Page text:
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Lazy Eye

Girl with eye patchRoughly four million people in the United States are diagnosed with Amblyopia, more commonly known as lazy eye. It occurs when one eye is used less than the other causing one eye to turn in or out. This eye turn creates double vision, so they learn to “shut off” or suppress the turned eye. If the two eyes have two very different prescriptions the same movement or suppression can occur creating worsening vision in the unused eye.

Amblyopia was thought to be a permanent condition unless detected and treated before the age of six. However, this is incorrect as even adults can improve if not correct Amblyopia through the use vision therapy. A significant number of studies back the results of Vision Therapy and it’s role in correcting Amblyopia in patients of all ages.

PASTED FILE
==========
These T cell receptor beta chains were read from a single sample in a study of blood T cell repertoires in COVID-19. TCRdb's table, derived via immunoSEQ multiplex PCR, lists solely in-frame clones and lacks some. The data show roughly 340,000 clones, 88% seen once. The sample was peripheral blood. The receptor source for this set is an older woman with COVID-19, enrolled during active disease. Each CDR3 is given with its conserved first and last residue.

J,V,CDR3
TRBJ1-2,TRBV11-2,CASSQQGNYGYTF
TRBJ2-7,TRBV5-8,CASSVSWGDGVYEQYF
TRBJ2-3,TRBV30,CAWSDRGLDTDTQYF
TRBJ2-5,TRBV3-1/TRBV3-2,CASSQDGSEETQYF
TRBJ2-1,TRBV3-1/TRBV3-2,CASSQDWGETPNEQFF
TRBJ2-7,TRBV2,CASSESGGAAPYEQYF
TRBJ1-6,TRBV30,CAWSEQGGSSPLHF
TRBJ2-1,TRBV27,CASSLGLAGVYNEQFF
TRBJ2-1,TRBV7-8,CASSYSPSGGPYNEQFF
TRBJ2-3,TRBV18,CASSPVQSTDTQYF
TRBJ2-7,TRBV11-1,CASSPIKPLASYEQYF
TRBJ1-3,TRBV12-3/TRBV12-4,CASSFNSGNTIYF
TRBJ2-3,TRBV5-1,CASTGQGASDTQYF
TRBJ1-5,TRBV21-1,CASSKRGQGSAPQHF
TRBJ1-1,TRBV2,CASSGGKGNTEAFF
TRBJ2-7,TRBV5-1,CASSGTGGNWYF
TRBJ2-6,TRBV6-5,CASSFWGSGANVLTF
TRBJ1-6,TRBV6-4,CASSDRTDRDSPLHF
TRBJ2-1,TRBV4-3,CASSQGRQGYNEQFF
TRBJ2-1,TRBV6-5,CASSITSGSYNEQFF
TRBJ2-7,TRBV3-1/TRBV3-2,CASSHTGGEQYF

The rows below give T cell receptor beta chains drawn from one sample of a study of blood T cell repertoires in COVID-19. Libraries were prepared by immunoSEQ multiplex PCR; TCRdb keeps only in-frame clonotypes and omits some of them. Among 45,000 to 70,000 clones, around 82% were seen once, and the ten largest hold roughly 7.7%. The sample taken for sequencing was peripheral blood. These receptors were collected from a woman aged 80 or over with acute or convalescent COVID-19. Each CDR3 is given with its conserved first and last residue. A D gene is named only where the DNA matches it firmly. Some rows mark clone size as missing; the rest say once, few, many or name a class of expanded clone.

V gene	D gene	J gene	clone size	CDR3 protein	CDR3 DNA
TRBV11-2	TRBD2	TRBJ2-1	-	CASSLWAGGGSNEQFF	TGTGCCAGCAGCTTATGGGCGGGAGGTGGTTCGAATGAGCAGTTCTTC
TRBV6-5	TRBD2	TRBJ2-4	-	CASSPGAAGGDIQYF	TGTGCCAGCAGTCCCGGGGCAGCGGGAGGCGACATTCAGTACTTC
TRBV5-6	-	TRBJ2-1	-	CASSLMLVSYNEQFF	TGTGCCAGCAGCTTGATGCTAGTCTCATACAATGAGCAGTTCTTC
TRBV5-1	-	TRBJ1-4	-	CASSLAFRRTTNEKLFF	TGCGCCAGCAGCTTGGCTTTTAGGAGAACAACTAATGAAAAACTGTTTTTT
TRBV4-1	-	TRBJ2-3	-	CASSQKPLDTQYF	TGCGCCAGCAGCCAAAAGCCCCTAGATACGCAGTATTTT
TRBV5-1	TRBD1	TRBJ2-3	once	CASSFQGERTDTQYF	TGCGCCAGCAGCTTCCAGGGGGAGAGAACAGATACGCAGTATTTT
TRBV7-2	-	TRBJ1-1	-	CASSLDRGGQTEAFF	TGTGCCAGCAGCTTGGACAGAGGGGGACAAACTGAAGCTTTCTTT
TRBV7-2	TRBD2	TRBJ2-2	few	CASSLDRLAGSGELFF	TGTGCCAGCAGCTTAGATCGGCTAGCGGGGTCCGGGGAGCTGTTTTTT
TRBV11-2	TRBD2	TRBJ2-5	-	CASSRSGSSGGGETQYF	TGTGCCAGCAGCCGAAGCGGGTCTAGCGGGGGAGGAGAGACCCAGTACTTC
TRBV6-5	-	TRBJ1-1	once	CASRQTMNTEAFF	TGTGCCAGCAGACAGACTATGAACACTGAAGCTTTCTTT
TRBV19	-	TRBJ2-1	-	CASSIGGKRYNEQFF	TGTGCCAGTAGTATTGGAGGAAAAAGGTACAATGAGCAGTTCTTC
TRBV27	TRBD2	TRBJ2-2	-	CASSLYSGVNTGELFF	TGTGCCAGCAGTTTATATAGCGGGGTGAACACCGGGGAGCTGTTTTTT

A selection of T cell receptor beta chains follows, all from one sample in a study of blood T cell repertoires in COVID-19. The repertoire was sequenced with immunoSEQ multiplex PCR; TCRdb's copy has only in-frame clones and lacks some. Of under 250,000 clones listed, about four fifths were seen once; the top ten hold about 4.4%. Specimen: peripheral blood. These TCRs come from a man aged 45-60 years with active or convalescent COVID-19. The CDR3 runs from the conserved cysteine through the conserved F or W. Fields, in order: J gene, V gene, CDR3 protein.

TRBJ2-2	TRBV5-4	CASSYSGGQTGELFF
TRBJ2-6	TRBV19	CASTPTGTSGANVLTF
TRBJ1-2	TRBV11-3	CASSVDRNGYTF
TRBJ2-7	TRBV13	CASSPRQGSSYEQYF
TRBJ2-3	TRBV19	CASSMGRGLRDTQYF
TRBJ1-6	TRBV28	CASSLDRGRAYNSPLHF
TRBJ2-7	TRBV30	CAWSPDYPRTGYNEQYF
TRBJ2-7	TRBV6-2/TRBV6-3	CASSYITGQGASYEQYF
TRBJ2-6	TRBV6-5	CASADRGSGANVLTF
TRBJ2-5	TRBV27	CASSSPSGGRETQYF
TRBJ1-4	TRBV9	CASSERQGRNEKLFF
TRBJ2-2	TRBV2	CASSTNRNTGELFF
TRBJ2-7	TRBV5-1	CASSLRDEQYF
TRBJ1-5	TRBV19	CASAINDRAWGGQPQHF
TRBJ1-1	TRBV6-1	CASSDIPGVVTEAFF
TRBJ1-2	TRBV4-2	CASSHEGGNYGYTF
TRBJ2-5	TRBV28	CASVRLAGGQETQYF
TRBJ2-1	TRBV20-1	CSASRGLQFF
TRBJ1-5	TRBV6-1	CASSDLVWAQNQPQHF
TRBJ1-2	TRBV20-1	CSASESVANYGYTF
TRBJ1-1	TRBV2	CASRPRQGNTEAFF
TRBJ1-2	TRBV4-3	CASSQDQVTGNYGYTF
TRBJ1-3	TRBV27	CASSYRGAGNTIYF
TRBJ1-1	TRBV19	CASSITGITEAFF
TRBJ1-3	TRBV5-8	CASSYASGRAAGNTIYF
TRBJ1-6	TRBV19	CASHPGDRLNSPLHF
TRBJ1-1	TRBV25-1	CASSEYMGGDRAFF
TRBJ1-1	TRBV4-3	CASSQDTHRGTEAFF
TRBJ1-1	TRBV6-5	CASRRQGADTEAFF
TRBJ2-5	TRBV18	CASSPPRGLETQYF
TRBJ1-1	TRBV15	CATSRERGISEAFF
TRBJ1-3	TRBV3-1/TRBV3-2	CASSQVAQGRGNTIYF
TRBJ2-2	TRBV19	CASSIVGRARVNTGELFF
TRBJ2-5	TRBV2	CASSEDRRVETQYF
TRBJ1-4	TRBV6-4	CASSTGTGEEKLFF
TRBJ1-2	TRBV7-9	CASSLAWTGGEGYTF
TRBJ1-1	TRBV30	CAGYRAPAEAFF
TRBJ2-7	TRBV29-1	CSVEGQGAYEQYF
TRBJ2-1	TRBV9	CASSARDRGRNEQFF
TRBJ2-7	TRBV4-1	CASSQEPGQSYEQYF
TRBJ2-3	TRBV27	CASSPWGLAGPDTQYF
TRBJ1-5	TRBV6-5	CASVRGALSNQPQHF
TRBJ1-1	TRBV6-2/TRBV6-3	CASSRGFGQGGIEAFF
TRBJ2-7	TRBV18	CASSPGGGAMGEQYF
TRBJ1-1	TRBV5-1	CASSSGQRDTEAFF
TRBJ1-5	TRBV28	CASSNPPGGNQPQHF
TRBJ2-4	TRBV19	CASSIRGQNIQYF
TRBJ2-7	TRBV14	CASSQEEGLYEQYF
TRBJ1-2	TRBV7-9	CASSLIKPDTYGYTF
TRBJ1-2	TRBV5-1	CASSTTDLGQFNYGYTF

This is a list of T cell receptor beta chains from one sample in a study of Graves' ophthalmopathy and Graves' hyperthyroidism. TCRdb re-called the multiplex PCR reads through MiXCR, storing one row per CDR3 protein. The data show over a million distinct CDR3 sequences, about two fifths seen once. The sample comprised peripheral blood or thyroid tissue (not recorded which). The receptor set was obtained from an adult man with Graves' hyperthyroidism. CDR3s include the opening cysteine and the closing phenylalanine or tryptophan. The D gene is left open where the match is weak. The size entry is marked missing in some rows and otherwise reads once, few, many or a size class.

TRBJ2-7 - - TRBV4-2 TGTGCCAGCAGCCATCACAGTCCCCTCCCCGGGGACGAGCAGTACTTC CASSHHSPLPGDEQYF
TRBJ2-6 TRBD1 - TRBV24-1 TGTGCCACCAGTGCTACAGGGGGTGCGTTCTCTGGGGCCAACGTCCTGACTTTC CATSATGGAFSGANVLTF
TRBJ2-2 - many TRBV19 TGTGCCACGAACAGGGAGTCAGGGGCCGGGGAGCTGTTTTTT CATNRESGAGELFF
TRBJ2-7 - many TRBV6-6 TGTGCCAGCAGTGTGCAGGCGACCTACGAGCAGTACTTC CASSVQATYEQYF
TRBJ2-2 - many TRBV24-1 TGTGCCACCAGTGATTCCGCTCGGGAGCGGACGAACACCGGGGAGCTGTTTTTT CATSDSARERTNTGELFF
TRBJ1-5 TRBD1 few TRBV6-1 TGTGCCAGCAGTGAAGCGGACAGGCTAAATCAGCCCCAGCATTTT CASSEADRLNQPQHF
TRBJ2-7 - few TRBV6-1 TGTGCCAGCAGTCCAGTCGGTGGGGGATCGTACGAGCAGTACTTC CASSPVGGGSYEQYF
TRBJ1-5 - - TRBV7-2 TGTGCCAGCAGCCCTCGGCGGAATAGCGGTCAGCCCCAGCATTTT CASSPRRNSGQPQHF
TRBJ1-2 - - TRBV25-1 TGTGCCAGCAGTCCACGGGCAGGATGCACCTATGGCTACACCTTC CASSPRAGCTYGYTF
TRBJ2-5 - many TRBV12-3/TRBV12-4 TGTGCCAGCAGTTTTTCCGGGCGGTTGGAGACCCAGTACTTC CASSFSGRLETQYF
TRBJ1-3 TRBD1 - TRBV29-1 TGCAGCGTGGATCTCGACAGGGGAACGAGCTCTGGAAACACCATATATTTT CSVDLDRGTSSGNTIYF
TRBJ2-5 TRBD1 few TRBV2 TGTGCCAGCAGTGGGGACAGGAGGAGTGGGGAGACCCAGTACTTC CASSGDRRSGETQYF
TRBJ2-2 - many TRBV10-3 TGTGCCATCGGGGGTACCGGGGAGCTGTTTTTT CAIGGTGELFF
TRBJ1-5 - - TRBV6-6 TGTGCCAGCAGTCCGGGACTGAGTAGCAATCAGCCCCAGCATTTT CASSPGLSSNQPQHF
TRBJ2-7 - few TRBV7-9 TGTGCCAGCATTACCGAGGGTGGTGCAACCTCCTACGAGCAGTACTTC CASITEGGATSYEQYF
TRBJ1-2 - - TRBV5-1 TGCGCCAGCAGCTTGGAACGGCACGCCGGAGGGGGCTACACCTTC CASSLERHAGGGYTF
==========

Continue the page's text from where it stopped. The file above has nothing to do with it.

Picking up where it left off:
While the success rate drops off as a person ages, there is no age cut-off. Treatment varies on the severity, the patients’ age, and the optometrist. Patching the stronger eye for 1-2 hours a day may help in the case of young children, stimulating the weak eye while performing everyday activities such as coloring, tracing, and watching movies. Adults are not patched but are asked to follow a strict exercise regimen to strengthen the weaker eye while giving the stronger eye a well deserved break.

Vision Therapy results are permanent when amblyopia and the underlying condition(s) are corrected.